A final argument by some opponents is that it would be difficult to achieve landscape scale resource management objectives if management of those lands was fragmented due to state boundaries. A more centralized management system of the federal land management agencies is better equipped to achieve large scale, cross state boundary, management objectives. The Klamath National Forest and the Humboldt-Toiyabe National Forest are both examples of USFS National Forests that cross state boundaries between California and Oregon, and Nevada, respectively.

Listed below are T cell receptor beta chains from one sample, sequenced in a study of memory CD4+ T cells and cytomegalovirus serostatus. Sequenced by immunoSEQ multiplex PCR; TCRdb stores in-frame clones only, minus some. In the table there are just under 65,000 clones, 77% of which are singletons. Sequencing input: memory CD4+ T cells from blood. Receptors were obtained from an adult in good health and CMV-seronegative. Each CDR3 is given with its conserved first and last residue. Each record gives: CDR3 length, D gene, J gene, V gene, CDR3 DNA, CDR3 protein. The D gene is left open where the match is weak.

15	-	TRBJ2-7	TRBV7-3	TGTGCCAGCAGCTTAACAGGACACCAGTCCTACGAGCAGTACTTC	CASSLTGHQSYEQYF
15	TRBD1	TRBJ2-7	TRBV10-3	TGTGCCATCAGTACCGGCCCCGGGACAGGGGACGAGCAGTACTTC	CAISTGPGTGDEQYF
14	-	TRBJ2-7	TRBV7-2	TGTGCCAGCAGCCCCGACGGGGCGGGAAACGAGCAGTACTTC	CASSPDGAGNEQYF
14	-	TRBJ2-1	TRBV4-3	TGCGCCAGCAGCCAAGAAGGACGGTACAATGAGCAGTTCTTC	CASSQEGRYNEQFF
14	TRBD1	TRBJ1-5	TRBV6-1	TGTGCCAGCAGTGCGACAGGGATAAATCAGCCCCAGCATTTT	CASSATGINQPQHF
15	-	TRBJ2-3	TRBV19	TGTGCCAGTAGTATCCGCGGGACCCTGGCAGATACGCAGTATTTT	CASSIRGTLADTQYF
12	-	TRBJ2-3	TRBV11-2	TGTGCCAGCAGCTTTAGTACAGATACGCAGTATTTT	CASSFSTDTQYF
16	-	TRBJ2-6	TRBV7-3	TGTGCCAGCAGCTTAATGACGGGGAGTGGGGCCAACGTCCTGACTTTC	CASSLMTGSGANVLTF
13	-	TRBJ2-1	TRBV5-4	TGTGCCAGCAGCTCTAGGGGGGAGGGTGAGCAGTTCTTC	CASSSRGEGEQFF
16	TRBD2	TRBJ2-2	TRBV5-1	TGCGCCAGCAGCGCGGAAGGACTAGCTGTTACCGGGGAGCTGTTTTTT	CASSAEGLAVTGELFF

As you can see, arguments both in favor and against the transfer of federally management lands to state control have their merits. In the next blog, we will look back in time a bit at similar efforts that have occurred in the past to transfer management of public lands to states, as well as efforts that are currently underway by certain states to manage state trust lands. What lessons can we learn from past and current efforts?
Thanks for your interest. Keep it real…. keep it Wild!